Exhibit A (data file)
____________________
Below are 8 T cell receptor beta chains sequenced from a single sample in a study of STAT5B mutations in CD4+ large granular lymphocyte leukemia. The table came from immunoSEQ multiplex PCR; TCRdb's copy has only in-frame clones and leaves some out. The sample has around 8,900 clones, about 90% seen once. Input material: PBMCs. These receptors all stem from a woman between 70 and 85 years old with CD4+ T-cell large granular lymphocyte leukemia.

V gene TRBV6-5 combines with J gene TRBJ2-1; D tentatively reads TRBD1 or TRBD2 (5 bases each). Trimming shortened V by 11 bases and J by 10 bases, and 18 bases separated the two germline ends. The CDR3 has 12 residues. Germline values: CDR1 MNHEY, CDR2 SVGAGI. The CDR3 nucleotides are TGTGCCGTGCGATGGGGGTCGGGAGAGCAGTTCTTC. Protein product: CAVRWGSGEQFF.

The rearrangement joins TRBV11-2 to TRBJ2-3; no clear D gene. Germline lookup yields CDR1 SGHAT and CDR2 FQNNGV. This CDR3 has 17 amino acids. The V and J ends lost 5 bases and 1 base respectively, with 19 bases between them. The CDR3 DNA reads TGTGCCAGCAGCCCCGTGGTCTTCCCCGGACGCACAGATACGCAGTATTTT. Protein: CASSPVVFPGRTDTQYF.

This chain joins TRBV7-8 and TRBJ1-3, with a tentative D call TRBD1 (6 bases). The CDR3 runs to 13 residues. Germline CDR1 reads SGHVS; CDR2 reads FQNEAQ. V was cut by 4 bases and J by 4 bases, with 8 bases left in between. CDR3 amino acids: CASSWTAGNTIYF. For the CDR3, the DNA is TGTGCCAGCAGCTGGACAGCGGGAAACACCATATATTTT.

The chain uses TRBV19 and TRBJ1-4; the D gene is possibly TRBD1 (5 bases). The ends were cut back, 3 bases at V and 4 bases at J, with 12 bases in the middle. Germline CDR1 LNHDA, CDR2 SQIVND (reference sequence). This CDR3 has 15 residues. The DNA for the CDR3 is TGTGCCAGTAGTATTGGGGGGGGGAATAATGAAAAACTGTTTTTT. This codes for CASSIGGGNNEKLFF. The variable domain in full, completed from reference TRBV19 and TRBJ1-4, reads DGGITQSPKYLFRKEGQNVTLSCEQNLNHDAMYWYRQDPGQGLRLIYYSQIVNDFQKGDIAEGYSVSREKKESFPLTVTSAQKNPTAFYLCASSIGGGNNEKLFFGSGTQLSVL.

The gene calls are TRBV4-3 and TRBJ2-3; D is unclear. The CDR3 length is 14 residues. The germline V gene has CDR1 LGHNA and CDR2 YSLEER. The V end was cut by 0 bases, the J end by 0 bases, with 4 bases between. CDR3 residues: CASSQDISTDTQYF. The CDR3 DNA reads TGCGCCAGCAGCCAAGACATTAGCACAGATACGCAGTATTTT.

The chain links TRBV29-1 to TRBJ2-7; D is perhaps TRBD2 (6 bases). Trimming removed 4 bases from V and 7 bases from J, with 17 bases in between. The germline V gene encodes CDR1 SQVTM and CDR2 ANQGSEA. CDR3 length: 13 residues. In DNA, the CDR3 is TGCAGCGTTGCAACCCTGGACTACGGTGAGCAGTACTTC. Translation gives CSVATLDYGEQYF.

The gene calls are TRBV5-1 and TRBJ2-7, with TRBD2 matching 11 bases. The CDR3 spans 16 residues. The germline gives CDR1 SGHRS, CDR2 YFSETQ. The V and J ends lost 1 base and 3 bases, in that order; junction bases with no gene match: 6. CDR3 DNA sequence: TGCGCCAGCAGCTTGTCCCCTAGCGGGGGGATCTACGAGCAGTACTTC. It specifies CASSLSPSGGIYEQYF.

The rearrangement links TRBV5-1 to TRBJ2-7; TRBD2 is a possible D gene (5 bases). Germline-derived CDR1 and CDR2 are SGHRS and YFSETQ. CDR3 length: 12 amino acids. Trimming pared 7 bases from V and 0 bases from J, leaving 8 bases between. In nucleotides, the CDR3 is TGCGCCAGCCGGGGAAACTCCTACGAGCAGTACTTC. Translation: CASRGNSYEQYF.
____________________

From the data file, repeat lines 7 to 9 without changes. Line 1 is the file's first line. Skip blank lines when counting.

The chain links TRBV29-1 to TRBJ2-7; D is perhaps TRBD2 (6 bases). Trimming removed 4 bases from V and 7 bases from J, with 17 bases in between. The germline V gene encodes CDR1 SQVTM and CDR2 ANQGSEA. CDR3 length: 13 residues. In DNA, the CDR3 is TGCAGCGTTGCAACCCTGGACTACGGTGAGCAGTACTTC. Translation gives CSVATLDYGEQYF.

The gene calls are TRBV5-1 and TRBJ2-7, with TRBD2 matching 11 bases. The CDR3 spans 16 residues. The germline gives CDR1 SGHRS, CDR2 YFSETQ. The V and J ends lost 1 base and 3 bases, in that order; junction bases with no gene match: 6. CDR3 DNA sequence: TGCGCCAGCAGCTTGTCCCCTAGCGGGGGGATCTACGAGCAGTACTTC. It specifies CASSLSPSGGIYEQYF.

The rearrangement links TRBV5-1 to TRBJ2-7; TRBD2 is a possible D gene (5 bases). Germline-derived CDR1 and CDR2 are SGHRS and YFSETQ. CDR3 length: 12 amino acids. Trimming pared 7 bases from V and 0 bases from J, leaving 8 bases between. In nucleotides, the CDR3 is TGCGCCAGCCGGGGAAACTCCTACGAGCAGTACTTC. Translation: CASRGNSYEQYF.